New York, London, Paris — they’re all delightfully foreign and fascinating for families, but far away. There’s a city with an old-world/new-world feel that’s equally cosmopolitan and equally family oriented, yet a whole lot closer to home: Montreal.
Here are a few of the city’s top kid-friendly attractions:
A family visit to Montreal must include a walk — or ride — around Vieux-Montreal, the city’s birthplace in the 1600s. Take an organized tour of this once-walled city. There are preserved fortifications still visible, and there are spots that were frequented by Canada’s First Nations people some 2,500 years ago. Kids are thrilled by horse-and-buggy rides through the cobbled streets. See oldmontrealextravaganza.com and old.montreal.qc.ca.
Tip: The city’s annual Old Montreal Extravaganza (Dec. 9-31) includes a Christmas market, Christmas lights, winter carriage rides, and an annual winter ball.
Parents might remember Notre-Dame as the location of singer Celine Dion’s over-the-top 1994 wedding, or the funeral of Pierre-Elliott Trudeau in 2000. But the church will forever live in kids’ memories simply for being gigantic. At 79-metres-long and 60-metres-high, this Canadian National Historic Site definitely owns its commanding spot of reverence in Old Montreal’s Place d’Armes. Inside are giant pipe organs, a spooky crypt, and a pretty, much sweeter smaller wedding chapel.
A sound-and-light show tells the basilica’s story most evenings Tuesdays to Saturdays. See therewaslight.ca.
Tips: Nearby — and at odds with all this Neo-Gothic splendour — is Canada’s first skyscraper: The New York Life building, built in 1888 to include the region’s first elevator. Montreal’s Chinatown is nearby, too. See basiliquenddm.org/en.
This peaceful place counts itself No. 2 among the world’s most notable botanical gardens (No. 1 is Kew Gardens in London, England). Montreal Botanical is a picturesque sweet-smelling place but — more significant for kids — it’s a fabulous spot to run around. With 30 thematic gardens — Chinese, Japanese, Alpine, First Nations — there are oodles of walkways kids can explore in every season. Or consider a visit during the Butterflies Go Free annual festival in February.
Tips: An enlightening time to visit is at dusk during the Space For Life’s annual Chinese and Japanese lantern festival from September to November. In a word: Mesmerizing. Combine a trip to the Garden with a visit next door to Olympic Stadium, which (weirdly) features Stadium Tower, the world’s largest leaning structure.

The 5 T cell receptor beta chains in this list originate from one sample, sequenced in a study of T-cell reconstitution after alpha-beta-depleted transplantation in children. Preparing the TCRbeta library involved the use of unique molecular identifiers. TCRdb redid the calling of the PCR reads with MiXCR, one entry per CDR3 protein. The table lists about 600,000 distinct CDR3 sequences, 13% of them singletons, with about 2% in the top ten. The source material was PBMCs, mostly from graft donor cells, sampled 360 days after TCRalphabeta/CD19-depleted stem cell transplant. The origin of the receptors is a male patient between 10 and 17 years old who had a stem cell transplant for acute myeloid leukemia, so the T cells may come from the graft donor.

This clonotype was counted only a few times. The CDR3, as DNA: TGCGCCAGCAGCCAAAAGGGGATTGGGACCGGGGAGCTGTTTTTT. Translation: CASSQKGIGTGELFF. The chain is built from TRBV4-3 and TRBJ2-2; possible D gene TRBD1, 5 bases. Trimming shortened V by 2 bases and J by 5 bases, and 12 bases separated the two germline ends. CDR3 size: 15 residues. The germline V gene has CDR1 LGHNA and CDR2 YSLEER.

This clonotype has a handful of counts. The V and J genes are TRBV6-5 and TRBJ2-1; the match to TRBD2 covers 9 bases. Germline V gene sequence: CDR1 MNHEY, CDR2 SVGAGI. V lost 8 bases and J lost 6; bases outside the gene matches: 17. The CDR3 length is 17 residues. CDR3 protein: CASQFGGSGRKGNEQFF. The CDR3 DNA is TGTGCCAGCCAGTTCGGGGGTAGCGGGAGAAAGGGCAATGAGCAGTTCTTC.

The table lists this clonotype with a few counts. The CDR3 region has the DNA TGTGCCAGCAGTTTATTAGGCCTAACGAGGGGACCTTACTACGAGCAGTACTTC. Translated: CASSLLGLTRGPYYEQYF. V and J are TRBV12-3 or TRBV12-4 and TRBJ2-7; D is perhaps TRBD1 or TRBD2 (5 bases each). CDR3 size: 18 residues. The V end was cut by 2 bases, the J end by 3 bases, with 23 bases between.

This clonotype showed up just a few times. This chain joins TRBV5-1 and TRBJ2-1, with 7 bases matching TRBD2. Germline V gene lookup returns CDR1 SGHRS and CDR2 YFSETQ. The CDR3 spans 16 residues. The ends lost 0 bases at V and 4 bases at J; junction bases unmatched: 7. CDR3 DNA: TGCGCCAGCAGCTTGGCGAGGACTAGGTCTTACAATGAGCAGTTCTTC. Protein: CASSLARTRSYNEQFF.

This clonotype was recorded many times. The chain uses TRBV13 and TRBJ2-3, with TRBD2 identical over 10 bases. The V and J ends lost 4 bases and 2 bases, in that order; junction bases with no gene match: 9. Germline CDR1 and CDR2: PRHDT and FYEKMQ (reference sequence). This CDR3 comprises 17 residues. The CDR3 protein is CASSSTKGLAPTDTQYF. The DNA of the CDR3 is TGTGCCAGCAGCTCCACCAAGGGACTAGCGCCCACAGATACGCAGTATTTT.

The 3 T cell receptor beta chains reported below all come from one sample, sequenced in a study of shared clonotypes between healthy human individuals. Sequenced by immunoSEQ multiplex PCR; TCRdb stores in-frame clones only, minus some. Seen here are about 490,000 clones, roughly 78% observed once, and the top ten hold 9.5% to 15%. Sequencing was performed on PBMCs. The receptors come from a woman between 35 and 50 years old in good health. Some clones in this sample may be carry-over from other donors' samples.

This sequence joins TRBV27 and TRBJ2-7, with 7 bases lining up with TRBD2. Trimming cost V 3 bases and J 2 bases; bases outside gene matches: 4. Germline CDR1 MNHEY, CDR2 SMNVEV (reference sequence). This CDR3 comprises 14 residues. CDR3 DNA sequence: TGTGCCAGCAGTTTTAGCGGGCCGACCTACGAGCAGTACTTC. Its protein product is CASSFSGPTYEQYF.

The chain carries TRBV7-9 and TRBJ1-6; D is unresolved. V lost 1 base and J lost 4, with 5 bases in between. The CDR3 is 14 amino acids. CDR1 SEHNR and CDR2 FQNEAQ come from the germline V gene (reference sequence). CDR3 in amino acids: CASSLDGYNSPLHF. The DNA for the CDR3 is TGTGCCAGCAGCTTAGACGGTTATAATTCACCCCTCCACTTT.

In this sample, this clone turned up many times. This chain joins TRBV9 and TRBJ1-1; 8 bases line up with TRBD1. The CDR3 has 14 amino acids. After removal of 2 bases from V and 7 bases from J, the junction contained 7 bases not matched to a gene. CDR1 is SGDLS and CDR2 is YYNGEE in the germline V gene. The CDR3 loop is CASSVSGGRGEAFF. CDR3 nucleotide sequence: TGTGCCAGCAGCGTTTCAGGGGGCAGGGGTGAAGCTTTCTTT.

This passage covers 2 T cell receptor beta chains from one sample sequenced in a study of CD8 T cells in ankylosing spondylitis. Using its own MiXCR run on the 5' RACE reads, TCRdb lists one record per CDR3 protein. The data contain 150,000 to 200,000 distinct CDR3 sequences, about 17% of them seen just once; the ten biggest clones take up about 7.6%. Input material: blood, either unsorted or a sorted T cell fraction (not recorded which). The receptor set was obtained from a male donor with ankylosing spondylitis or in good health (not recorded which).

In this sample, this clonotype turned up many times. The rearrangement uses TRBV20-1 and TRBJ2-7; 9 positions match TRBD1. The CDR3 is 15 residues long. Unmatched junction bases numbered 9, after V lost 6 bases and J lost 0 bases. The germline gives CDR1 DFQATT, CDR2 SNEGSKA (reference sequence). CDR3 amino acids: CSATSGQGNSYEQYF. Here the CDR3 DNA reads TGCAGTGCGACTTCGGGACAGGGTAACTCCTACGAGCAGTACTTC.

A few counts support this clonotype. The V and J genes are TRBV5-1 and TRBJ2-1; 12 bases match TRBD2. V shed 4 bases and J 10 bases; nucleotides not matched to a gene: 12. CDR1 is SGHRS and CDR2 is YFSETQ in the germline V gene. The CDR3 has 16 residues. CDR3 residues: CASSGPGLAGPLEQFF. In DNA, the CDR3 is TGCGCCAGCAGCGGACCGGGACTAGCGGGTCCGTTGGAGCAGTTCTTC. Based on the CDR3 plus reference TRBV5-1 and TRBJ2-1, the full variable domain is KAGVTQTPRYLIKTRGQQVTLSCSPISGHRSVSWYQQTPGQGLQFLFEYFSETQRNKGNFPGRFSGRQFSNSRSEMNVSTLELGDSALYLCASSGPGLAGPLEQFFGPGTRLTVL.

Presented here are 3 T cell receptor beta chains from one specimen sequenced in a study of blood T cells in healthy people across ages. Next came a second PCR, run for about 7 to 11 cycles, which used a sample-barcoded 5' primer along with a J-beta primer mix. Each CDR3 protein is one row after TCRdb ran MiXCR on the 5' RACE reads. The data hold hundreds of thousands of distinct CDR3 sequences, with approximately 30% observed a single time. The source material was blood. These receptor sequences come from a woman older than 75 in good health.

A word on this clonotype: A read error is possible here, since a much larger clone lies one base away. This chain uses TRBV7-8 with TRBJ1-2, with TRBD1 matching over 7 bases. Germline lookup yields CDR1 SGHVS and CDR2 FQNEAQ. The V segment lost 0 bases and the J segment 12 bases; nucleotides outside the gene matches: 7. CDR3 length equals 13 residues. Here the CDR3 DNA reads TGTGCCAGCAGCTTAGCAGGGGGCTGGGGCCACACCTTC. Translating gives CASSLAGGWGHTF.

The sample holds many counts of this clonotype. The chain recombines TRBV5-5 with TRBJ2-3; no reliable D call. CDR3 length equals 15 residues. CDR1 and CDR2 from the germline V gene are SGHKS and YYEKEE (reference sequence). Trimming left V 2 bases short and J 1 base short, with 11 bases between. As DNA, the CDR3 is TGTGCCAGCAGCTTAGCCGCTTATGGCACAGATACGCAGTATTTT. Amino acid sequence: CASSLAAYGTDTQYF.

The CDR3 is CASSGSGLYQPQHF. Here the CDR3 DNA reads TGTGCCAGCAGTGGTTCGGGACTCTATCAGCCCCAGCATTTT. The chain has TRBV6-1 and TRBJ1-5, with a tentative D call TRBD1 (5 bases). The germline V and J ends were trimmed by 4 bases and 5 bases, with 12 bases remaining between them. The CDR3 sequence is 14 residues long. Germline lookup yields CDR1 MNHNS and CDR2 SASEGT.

PLACE DES ARTS
Perhaps one of the most cosmopolitan of Montreal experiences is an evening at Place des Arts, a massive performing arts centre that hosts ballet, theatre, opera and symphony orchestra. The building appropriately anchors Montreal’s Quartier des Spectacles entertainment district.
Tip: The most exciting aspect for children may not be whatever they are going to see on stage but the indoor walk to the show. Place des Arts hallways are filled with contemporary art, fountains and moving pictures along the walls — not unlike the paintings at Hogwarts in Harry Potter. See pda.qc.ca.
At 51 storeys, Atrium 1000 is the city’s highest skyscraper. Cool fact: Montreal bylaws prohibit buildings exceeding the height of Mount Royal (233 metres above sea level). On this skyscraper’s ground floor is an unexpected and happy little indoor skating rink that is open year-round.
Tip: Mascot Emile joins the fun during toddler skates on weekend mornings. Rentals are available. See le1000.com.
Montreal’s location 500 km east of Toronto is a humdrum five-hour drive that’s doable in a day. Board a VIA WiFi-equipped Toronto-Montreal express train and you’re there in about the same time but with less stress. Both Air Canada and Porter Airlines shorten the travel time with daily commutes between Montreal’s Trudeau and downtown Toronto’s Billy Bishop city airports.
Tip: Once in Montreal, a car is not necessary. The city’s underground subway (Metro de Montreal) is all-encompassing, and free for kids on weekends.
Arriving by train at Montreal’s grand Central Station, the Hilton Montreal Bonaventure is so close it’s connected by tunnel — an easy walk for little ones. An entrance to Montreal’s subway system is in the basement. And the Hilton’s free continental breakfast and daily 5 p.m. Happy Hour snacks keep blood sugar levels even.
Tip: The hotel’s selling point for kids has to be its year-round indoor/outdoor rooftop pool, which is heated to about 32 C, even in winter. See hiltonmontreal.com.